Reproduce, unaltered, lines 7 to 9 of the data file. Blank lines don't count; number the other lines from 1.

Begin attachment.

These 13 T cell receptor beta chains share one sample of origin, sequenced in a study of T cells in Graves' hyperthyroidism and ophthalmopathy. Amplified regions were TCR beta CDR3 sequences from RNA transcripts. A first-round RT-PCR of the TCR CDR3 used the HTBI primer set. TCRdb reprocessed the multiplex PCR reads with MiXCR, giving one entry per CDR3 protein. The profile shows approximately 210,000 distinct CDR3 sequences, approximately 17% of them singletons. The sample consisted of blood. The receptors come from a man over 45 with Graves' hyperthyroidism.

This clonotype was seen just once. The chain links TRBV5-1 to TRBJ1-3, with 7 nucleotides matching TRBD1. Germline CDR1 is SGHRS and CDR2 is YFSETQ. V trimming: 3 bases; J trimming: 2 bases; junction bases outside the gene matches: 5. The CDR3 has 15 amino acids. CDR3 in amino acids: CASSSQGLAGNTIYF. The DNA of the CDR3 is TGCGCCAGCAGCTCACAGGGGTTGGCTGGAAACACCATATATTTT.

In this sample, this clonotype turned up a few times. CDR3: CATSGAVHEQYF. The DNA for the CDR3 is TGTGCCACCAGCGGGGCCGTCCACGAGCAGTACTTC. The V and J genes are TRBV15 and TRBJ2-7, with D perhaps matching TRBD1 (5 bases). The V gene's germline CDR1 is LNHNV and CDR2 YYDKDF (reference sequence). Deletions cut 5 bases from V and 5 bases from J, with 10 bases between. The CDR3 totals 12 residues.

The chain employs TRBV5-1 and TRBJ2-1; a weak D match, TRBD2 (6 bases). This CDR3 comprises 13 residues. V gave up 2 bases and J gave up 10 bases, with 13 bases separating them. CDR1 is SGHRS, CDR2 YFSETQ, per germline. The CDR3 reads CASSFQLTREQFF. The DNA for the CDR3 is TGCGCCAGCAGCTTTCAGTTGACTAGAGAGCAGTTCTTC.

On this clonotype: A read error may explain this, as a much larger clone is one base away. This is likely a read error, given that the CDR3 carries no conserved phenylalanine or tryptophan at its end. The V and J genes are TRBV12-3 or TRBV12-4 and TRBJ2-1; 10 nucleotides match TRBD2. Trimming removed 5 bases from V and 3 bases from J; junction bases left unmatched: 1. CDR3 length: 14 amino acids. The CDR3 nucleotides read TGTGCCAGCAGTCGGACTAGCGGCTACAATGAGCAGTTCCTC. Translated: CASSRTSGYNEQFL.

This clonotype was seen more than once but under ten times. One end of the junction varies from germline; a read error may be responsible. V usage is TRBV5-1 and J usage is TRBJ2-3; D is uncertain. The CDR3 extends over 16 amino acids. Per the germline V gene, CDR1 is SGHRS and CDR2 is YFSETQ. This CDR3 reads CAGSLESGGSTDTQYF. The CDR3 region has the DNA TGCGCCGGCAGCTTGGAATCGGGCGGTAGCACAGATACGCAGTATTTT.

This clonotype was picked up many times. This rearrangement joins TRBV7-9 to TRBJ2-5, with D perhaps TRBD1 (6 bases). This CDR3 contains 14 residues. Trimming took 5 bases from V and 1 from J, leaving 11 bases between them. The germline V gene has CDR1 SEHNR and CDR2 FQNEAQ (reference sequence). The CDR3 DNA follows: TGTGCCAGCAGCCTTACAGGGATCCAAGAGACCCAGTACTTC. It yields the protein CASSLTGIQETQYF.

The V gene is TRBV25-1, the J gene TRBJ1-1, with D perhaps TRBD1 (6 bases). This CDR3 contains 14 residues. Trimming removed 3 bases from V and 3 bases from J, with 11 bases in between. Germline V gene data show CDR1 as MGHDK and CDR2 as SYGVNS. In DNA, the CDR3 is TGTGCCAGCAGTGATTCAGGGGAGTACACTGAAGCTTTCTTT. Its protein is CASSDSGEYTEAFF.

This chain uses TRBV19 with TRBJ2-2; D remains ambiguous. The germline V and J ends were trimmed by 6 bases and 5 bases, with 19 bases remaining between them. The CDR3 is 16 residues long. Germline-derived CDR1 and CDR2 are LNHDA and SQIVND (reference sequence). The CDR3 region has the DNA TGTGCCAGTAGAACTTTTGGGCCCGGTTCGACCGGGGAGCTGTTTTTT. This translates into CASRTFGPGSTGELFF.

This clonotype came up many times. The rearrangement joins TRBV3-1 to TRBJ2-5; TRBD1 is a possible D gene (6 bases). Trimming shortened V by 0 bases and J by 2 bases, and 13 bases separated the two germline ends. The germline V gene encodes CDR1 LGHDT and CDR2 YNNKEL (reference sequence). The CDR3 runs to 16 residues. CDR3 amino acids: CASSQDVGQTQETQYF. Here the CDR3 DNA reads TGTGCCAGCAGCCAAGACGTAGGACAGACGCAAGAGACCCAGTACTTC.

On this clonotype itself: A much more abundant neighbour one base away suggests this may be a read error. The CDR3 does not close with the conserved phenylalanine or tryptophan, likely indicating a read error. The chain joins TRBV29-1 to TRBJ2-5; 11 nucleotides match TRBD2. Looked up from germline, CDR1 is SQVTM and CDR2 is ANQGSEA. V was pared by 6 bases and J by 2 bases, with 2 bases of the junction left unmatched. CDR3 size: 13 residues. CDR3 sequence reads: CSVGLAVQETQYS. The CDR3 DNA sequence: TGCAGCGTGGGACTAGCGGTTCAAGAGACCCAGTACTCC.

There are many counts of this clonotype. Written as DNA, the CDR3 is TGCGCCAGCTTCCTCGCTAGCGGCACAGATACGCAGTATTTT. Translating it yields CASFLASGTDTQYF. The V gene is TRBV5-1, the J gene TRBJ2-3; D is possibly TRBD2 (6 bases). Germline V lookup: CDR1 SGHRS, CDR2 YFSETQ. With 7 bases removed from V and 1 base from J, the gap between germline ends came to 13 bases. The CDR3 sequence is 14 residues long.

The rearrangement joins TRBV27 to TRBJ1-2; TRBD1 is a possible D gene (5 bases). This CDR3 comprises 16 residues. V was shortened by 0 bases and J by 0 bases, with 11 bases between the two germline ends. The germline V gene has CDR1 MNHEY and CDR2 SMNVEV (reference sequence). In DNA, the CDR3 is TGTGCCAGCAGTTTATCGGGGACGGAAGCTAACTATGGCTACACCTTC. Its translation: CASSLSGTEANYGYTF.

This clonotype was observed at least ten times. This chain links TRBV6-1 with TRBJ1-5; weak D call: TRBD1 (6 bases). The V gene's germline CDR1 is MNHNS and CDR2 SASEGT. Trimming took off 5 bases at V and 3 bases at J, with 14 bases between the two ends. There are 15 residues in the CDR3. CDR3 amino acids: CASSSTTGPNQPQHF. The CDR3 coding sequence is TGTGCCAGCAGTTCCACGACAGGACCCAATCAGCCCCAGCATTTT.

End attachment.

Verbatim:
This clonotype was picked up many times. This rearrangement joins TRBV7-9 to TRBJ2-5, with D perhaps TRBD1 (6 bases). This CDR3 contains 14 residues. Trimming took 5 bases from V and 1 from J, leaving 11 bases between them. The germline V gene has CDR1 SEHNR and CDR2 FQNEAQ (reference sequence). The CDR3 DNA follows: TGTGCCAGCAGCCTTACAGGGATCCAAGAGACCCAGTACTTC. It yields the protein CASSLTGIQETQYF.

The V gene is TRBV25-1, the J gene TRBJ1-1, with D perhaps TRBD1 (6 bases). This CDR3 contains 14 residues. Trimming removed 3 bases from V and 3 bases from J, with 11 bases in between. Germline V gene data show CDR1 as MGHDK and CDR2 as SYGVNS. In DNA, the CDR3 is TGTGCCAGCAGTGATTCAGGGGAGTACACTGAAGCTTTCTTT. Its protein is CASSDSGEYTEAFF.

This chain uses TRBV19 with TRBJ2-2; D remains ambiguous. The germline V and J ends were trimmed by 6 bases and 5 bases, with 19 bases remaining between them. The CDR3 is 16 residues long. Germline-derived CDR1 and CDR2 are LNHDA and SQIVND (reference sequence). The CDR3 region has the DNA TGTGCCAGTAGAACTTTTGGGCCCGGTTCGACCGGGGAGCTGTTTTTT. This translates into CASRTFGPGSTGELFF.